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KJT is in good company. She trains daily with the stars of French multi-eventing, Nana Dijmou and Rio 2016 silver medallist, Kévin Mayer. The pair’s combined experience is helping rub off on the British starlet, especially in disciplines that perhaps she has struggled with recently, such as her throwing.

“Nana is a really good training partner to have,” she says. “She’s always laughing, and has helped me relax. Us gelling well has helped me focus in both the events I’m strong at, and the events I’m weaker in. She’s got a 12.96 hurdles PB, a 14.6m shotput PB, and 56m or 57m javelin PB. So just being around her and watching her is rubbing off on me, which has helped.”

KJT is doing everything in her power to rebound from Rio and make her switch to France count. She seems happy in her new surroundings, with a smile plastered on her face the whole time we’re with her. And with Ennis-Hill and Theisen-Eaton now gone, there’s every chance the smile will remain there after August. 

Katarina Johnson-Thompson is an ambassador for the new BRITA Fill & Go Active filter bottle, a sustainable way to stay hydrated on the go. www.brita.co.uk

 

What would KJT do?

As a part of BRITA Active’s #Switch7 campaign, we tried out a strength, power and conditioning workout set by KJT’s new coach Jean-Yves Cochand. All the exercises here are designed to work the muscles activated when performing any one of heptathlon’s disciplines, with a particular focus on the muscles in the lower body. 

Even if you’re not a heptathlete, this circuit-based workout is a fantastic option if you’re looking to build lower body and core strength, as well as cardiovascular fitness.

Glutes, Quads & Core

A1. MEDICINE BALL SQUAT JUMPS

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Technique Holding a medicine ball above your head, dip down into a squat and come back up again jumping into the air. With every jump, flick the ball from behind your head to above it to gain momentum.

20 secs AMRAP // 40 secs rest // 2 rounds

A2. MEDICINE BALL 180° SQUATS

Technique Move directly into squat jumps, where the ball is raised above your head but you twist your body 180 degrees with every squat jump. Keep the ball above your head with your arms fully extended.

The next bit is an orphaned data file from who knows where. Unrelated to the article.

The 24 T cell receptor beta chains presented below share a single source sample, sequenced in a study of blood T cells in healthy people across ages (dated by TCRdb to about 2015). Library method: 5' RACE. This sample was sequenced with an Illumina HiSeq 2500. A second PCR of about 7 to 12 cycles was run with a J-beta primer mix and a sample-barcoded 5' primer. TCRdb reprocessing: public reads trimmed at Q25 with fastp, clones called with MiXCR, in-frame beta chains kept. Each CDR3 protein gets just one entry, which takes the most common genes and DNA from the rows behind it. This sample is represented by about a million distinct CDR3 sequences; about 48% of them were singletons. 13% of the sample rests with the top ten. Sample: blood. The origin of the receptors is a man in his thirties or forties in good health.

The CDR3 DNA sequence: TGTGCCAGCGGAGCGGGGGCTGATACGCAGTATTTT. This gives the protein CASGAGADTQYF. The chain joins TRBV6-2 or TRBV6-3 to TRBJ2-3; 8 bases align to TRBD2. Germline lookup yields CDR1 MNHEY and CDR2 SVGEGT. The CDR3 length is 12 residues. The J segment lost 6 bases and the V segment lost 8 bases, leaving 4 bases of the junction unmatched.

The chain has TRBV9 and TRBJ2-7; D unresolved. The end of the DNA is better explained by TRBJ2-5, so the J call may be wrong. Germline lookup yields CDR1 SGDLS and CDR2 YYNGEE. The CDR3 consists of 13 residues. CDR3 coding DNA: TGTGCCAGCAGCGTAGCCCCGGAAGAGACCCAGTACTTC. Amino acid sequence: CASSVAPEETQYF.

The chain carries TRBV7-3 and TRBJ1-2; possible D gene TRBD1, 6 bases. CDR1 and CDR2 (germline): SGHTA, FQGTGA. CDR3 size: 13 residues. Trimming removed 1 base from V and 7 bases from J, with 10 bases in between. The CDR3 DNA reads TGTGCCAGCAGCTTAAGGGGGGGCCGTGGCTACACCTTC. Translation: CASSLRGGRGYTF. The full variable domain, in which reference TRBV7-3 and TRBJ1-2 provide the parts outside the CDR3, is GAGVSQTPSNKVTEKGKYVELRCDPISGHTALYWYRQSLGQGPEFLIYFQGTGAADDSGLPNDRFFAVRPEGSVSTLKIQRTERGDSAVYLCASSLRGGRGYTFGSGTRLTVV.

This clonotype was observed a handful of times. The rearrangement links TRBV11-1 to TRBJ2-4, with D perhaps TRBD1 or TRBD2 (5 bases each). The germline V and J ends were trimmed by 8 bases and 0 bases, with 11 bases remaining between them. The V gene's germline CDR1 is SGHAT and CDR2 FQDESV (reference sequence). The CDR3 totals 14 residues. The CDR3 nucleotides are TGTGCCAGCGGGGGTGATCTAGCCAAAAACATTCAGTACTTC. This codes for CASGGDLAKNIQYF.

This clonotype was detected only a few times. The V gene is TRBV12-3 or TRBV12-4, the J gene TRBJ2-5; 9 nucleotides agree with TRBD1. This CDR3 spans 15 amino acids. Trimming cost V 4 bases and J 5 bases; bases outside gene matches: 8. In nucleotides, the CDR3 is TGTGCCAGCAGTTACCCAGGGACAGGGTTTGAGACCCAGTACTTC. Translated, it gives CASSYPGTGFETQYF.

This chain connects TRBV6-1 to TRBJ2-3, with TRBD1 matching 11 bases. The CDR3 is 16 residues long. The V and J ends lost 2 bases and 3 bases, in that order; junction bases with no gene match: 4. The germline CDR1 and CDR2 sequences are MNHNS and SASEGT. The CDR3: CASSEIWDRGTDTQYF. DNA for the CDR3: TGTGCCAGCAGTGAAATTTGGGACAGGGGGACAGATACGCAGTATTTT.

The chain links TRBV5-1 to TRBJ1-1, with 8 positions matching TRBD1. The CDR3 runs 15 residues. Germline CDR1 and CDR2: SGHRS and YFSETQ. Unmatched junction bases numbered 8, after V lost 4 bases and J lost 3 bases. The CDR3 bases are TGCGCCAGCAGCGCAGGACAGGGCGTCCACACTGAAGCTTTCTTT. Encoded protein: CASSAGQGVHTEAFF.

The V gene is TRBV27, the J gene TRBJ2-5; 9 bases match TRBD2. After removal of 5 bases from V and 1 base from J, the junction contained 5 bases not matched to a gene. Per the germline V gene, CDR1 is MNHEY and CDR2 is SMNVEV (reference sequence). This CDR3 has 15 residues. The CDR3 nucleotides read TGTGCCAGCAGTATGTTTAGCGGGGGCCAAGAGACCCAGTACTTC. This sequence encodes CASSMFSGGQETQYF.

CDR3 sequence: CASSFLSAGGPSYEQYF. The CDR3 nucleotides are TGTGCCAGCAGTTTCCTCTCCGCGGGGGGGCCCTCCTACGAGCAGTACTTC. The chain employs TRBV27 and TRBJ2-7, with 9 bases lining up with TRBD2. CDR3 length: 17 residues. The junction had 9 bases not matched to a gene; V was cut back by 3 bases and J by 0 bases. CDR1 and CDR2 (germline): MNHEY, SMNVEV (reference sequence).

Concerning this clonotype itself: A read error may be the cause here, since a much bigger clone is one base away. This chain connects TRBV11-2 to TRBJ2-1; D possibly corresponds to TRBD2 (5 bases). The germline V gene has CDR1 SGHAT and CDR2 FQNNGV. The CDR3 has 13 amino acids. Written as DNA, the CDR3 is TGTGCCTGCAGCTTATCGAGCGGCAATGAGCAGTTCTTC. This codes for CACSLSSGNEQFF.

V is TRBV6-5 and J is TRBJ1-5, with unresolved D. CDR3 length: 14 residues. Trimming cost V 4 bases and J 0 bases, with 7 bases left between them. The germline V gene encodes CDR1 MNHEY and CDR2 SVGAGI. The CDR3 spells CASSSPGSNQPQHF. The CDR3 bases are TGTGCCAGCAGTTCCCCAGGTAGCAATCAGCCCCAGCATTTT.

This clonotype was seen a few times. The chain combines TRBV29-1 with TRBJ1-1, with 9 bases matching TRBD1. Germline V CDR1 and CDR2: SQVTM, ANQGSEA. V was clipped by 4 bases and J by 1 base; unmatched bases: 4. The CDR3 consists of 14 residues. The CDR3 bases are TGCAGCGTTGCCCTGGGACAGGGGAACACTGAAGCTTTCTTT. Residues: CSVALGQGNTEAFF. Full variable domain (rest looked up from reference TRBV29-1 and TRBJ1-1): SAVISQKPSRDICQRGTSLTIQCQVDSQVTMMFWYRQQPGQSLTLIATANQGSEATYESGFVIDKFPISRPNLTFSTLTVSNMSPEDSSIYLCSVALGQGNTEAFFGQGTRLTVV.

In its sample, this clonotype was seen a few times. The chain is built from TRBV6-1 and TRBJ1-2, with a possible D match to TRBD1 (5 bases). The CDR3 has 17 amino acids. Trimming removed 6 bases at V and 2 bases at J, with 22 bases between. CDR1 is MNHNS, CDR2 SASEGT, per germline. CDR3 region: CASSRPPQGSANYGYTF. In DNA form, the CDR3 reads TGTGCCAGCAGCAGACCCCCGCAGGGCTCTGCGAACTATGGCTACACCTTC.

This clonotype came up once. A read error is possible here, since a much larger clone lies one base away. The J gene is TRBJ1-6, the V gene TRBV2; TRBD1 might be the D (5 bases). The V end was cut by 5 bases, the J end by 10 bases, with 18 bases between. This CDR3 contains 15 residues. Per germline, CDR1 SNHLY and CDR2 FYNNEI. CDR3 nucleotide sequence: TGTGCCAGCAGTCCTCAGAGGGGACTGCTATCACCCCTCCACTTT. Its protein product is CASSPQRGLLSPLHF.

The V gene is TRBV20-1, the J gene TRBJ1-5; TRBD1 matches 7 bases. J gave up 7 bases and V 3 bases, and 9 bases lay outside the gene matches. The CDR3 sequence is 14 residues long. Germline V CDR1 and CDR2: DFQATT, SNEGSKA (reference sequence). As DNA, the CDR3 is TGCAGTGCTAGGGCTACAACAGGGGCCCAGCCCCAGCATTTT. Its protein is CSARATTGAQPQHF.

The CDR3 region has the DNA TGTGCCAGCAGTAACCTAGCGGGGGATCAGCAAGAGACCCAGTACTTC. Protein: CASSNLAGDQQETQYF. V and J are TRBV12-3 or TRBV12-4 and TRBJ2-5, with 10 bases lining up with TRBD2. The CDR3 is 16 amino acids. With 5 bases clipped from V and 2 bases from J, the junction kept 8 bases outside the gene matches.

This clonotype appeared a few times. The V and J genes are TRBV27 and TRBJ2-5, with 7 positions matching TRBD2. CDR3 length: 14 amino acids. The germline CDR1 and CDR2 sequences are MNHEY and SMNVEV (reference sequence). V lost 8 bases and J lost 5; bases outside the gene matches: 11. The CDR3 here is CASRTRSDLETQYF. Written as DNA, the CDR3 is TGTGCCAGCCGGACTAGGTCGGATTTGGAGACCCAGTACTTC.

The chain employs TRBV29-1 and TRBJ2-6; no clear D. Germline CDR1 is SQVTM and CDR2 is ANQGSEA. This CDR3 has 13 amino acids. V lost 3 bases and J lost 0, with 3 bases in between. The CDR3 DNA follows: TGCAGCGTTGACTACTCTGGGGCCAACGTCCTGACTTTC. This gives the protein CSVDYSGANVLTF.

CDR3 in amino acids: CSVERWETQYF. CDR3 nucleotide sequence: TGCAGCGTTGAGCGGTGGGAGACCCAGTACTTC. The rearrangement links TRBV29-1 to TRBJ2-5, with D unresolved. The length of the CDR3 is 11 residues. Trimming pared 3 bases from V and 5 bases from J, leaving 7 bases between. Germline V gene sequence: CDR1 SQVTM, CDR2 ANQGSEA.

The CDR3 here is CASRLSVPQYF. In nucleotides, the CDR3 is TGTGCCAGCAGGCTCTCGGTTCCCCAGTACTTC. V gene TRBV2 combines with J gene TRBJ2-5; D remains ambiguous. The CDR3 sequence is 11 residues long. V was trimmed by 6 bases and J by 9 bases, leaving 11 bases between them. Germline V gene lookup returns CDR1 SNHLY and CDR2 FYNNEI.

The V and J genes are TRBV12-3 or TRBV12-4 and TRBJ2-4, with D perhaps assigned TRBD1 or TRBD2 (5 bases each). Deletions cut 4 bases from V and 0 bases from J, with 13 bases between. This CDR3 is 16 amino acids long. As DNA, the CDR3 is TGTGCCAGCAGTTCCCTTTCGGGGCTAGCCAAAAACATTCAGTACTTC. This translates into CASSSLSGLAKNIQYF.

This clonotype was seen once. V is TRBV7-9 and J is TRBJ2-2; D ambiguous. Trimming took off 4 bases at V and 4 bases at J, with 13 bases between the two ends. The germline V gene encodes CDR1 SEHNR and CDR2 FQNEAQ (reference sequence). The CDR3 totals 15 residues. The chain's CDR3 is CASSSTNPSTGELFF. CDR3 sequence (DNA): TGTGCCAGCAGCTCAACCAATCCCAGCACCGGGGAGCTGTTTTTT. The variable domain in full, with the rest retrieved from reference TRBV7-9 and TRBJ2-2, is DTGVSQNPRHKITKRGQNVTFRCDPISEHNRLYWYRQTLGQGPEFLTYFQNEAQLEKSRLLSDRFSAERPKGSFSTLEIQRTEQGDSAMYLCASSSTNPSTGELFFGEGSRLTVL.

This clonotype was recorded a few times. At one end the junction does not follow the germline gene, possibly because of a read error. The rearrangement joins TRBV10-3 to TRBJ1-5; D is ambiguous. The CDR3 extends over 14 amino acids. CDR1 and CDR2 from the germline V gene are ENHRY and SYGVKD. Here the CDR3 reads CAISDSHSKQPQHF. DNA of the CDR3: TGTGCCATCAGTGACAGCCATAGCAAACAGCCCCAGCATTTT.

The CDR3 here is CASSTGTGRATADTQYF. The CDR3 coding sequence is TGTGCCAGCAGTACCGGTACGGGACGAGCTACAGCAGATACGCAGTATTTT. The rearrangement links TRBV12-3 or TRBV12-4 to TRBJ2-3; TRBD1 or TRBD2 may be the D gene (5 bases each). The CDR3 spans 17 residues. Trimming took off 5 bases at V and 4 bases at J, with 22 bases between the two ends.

20 secs AMRAP // 40 secs rest // 3 rounds

 

Agility

CONE STRIDES

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Technique With the cones spaced evenly across 40m, run over them touching down once with each foot. In the next round, switch up your starting position, taking off on the opposite foot.

40m runs // 30 secs rest // 4 rounds

 

Cardiovascular

HILL/STAIR RUNS

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Technique Run up a set of stairs roughly 50m in length, and back down again. Make sure each foot touches down once on the step’s tread, bouncing on your toes. Use your arms to maintain momentum.

50m runs // 30 secs rest // 3 rounds

 

Glutes, Quads & Core

HOPS/LUNGES

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Technique Hop double-footed up the stairs, missing two to three steps at a time depending on how tall/agile you are. Alternatively, take large strides that incorporate a lunge into the step.

50m hops/lunges // 60 secs rest // 3 rounds

 

Power

RESISTANCE BAND RUNS

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Technique Using a resistance band and a training partner, place the band around your waist and perform three sets of sprints over 20m, 40m and 80m. Make sure your partner pulls on the bands enough to provide resistance against you as you sprint.

20m, 40m, 80m // 60 secs rest // 1 round

 

Photos Adam Slama

Illustrations Peter Liddiard